Who is responsible for Frozen Pipes?
A condo with a vacationing tenant. A frozen pipe in a shared wall. Who is responsible for the repairs? With record breaking low temperatures, this is a very important question for landlords, tenants, and home owners associations. As with almost any legal question, the answer is, “it depends”. There are several important factors in answering this question, and the bottom line is that it will depend on provisions of, the lease, the bylaws of association, and the affected insurance policies. In a perfect world, where everyone does what they are supposed to, pipes wouldn’t freeze. But, when they do freeze, it is likely because someone was negligent. Who is responsible for keeping the pipes from freezing, and therefore who is responsible for paying for repairs is determined by the provisions, or absence of provisions, in the lease, and the bylaws? Because there are so many different ways to write a contract, there is no easy, one size fits all, kind of an answer. Generally speaking, because the Landlord is responsible for keeping the home in a habitable condition, maintaining the pipes inside the condo usually falls on the landlord. However, pipes in shared walls are considered part of the “common elements” and usually maintained by the condo association. A tenant might be responsible for the cost of repairs if it can be shown that the tenant was negligent and failed to act in a way that would have prevented the freezing of the pipes.
What does it mean to be negligent? Black’s law dictionary defines negligence as
“The omission to do something which a reasonable man, guided by those considerations which ordinarily regulate the conduct of human affairs, would do, or doing something which a prudent and reasonable man would not do. It must be determined in all cases by reference to the situation and knowledge of the parties and all the attendant circumstances.”
In a nutshell you could negligent if you are not doing what a reasonable person in your situation and with your level of knowledge, would do. So if a tenants has lived in a cold climate a long time, it would be reasonable to expect that person to know that pipe freezing is something to be cautious of, and further that it would reasonable to expect that person to take steps to prevent it from happening. In that situation, and in the albescence of a lease provision on the topic, then the tenant could be considered negligent and therefore on the hook. If the tenant is from the south or somewhere warm and is unaware that frozen pipes can burst and cause damage, and the landlord didn’t take any steps to educate the tenant, then it would not be reasonable to expect a person without that knowledge to do anything about it. In that case the landlord could be considered negligent for failing to educate the tenant.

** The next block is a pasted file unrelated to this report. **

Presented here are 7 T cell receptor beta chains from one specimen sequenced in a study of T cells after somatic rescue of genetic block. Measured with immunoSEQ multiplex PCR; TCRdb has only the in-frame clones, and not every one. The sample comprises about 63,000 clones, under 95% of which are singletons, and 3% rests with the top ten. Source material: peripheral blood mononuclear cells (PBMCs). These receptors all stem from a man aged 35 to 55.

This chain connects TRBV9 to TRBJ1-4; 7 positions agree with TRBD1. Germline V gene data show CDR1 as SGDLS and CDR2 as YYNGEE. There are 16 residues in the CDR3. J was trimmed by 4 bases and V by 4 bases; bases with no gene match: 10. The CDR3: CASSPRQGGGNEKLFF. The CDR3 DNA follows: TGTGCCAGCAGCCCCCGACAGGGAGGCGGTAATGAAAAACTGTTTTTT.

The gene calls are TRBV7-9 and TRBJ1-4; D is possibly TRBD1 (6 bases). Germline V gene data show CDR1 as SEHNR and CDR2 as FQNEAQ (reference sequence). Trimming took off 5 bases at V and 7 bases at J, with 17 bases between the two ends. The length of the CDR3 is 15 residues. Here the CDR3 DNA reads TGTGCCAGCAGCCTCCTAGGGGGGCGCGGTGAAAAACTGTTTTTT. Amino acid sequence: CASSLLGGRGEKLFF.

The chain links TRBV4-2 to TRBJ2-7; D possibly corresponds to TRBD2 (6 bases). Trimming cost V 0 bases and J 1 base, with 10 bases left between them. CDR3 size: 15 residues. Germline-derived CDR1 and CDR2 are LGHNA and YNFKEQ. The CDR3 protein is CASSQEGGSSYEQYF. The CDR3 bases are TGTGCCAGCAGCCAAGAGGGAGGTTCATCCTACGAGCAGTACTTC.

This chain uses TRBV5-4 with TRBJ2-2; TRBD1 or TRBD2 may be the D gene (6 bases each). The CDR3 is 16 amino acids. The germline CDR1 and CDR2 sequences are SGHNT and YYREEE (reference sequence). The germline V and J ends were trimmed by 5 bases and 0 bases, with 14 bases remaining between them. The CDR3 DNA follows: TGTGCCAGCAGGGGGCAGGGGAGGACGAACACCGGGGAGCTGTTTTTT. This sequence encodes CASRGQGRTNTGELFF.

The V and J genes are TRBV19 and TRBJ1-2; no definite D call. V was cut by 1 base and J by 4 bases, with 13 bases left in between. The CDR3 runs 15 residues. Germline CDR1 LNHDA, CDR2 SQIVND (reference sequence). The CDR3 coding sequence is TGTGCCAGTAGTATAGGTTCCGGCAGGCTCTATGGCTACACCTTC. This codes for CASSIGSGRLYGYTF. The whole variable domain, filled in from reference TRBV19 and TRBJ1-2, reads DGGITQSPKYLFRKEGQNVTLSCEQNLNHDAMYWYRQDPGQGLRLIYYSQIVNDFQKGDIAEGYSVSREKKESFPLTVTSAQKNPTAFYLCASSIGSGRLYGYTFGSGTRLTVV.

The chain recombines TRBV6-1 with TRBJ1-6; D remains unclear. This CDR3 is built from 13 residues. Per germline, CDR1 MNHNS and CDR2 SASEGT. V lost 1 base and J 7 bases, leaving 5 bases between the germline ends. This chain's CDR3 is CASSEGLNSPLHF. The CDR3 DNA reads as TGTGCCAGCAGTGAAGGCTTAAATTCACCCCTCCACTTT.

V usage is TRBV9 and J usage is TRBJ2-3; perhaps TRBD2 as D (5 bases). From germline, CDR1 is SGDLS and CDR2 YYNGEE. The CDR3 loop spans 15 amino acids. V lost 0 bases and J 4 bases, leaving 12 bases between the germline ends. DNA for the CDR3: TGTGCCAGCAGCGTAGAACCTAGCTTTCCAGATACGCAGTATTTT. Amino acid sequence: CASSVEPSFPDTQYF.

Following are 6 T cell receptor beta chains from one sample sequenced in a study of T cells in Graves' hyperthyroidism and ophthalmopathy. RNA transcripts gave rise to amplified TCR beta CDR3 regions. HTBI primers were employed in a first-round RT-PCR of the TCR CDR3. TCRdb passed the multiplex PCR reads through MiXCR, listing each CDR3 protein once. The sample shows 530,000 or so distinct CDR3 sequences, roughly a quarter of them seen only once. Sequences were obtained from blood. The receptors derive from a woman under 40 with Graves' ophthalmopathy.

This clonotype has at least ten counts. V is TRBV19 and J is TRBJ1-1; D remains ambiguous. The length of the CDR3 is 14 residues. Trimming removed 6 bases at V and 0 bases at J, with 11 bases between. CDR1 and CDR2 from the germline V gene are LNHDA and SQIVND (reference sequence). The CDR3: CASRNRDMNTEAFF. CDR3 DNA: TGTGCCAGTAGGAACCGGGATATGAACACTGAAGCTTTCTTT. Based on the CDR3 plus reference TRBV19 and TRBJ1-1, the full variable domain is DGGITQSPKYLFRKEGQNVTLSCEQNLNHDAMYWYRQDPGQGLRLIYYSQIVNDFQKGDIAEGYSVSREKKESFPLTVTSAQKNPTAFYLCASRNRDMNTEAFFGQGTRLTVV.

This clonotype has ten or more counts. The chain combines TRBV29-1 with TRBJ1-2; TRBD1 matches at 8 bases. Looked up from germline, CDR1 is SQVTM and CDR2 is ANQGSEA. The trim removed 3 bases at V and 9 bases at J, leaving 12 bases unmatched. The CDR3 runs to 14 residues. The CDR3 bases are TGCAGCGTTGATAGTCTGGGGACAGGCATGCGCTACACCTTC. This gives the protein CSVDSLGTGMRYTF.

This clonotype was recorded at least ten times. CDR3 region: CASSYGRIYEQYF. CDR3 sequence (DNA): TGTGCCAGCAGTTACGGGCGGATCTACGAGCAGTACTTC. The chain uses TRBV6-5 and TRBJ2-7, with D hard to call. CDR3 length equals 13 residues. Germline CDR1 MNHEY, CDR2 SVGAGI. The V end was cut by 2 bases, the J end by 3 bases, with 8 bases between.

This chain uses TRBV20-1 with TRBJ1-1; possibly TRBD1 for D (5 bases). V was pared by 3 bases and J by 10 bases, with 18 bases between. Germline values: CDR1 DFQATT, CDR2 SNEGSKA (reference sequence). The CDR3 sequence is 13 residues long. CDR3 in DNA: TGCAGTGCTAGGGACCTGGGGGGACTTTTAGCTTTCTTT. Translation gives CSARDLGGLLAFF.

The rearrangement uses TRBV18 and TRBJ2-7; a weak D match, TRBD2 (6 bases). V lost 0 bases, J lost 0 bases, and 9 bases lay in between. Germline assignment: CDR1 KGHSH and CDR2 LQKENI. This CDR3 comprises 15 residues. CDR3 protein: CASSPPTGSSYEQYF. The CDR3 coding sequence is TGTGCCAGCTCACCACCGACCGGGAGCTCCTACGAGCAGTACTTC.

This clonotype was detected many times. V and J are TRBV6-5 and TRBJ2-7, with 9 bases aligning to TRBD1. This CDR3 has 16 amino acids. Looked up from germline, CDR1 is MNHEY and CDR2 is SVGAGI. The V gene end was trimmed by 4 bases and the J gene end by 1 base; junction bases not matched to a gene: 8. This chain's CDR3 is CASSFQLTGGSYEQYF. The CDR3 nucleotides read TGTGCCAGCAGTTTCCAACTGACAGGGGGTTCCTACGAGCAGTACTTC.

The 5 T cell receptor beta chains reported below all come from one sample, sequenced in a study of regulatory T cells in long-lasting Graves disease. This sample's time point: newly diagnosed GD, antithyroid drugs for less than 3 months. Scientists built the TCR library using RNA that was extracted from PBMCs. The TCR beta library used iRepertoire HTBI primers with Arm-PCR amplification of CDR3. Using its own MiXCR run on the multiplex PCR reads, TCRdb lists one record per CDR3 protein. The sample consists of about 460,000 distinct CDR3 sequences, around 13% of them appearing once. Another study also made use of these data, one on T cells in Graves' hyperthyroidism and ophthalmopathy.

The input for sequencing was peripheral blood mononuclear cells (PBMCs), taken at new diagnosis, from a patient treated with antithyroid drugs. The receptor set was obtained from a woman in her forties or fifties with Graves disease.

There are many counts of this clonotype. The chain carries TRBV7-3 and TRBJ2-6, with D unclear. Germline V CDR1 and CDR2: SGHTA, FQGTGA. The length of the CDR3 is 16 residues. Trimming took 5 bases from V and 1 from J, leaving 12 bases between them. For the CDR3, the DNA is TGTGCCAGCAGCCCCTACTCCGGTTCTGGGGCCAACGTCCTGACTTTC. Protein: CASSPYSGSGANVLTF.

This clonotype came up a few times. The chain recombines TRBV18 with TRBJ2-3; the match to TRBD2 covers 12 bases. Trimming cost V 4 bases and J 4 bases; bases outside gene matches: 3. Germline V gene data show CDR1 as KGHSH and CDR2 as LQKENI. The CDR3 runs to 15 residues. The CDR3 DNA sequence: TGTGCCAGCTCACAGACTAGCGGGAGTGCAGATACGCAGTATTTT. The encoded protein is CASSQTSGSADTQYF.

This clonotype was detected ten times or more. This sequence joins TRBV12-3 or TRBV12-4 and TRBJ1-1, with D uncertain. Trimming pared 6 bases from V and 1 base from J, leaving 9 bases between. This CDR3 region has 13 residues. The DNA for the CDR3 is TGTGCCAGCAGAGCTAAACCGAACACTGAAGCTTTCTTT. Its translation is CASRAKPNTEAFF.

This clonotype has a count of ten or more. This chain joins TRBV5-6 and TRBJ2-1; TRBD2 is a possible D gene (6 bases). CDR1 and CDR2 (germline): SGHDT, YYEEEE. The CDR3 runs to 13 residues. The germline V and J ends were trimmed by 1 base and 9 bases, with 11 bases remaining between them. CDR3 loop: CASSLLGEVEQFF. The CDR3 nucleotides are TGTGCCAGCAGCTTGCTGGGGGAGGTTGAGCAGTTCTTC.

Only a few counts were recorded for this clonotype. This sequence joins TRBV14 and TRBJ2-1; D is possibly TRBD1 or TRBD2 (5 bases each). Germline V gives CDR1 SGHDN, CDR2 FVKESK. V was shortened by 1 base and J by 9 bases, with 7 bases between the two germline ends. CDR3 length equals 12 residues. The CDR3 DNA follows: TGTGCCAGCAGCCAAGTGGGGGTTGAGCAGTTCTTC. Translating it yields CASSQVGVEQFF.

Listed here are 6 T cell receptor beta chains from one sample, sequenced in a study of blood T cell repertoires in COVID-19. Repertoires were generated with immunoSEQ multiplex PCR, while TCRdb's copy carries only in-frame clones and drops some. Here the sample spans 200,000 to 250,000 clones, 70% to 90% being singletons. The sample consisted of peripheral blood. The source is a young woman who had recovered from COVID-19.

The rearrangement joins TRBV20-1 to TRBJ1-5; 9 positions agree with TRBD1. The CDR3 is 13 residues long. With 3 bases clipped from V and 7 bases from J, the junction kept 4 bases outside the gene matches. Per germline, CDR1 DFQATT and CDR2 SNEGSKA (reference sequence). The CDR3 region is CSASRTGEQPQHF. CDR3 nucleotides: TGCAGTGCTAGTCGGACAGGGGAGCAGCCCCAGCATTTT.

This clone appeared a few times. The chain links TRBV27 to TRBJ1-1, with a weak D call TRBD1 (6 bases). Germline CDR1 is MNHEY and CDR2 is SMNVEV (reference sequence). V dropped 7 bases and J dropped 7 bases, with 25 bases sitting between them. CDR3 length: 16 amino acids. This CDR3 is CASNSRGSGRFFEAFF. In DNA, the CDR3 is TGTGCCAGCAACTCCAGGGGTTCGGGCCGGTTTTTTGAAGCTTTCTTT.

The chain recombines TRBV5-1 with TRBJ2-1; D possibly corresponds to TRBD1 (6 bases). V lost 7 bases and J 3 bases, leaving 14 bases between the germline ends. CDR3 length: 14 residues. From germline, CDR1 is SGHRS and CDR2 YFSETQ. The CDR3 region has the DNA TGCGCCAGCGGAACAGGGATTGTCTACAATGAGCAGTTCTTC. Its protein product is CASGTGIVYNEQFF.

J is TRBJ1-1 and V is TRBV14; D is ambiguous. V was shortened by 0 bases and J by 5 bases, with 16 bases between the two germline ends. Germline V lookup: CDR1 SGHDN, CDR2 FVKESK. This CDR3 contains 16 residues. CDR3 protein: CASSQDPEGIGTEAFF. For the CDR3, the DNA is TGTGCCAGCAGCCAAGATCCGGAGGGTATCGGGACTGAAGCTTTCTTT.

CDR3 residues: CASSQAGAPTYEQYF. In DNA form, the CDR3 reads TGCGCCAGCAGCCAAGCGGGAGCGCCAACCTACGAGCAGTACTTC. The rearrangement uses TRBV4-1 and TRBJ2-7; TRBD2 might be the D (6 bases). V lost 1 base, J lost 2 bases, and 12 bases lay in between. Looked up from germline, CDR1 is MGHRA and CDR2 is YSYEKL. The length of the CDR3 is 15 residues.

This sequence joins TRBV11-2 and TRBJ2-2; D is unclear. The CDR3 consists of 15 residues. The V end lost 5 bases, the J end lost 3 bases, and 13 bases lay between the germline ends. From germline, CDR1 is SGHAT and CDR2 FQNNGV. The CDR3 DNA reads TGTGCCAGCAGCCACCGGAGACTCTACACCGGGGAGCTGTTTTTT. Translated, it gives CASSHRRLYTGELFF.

A landlord is required by law to provide a habitable property for their tenant, this means that in 49 states (Arkansas has yet to establish this law) you are required to have running hot and cold water, living space free from pests, trash receptacles for collection, reasonable protection from potential crime, and heat. Whether either party know this or not, it is a right that the tenant has by the mere fact of them renting a home. Habitability is required by the landlord and said landlord is required to keep the property in a habitable condition and is responsible for making habitability related repairs. Unless it can be proven that the necessary repairs were caused by the tenants negligence, then the landlord bears the cost of these repairs. The right to Habitability cannot be waived. Any contract provision waiving or limiting habitability requirements is not enforceable, and would not be upheld in court.
A Lease is a legally binding agreement
One of the most important things to understand is that a lease can require landlords or tenants to or not do certain things. For example, if the lease agreement says that the tenant is required to leave the faucet dripping when temperatures are below 30 degrees, and the tenant fails to do it, then the tenant is breaking the agreement they signed. A well written lease can prevent a lot of headaches and trouble for the landlord, and reading, and it is very important for tenants to understand their agreed upon responsibilities that are in the lease. This is one of the reasons it is so important to have someone review a lease agreement on the tenant side, so that you understand what you are agreeing to. When it comes down to it, if the lease agreement spells out that tenant must do action “a” under situations “b” and “c” and they do not do it, then they are responsible for the consequences, including the cost to repair.
Contact Attorney Jason Borg to draft or review a contract, or to review association bylaws, so you can know what to expect if your pipes burst, and what you are responsible for in terms of repairs.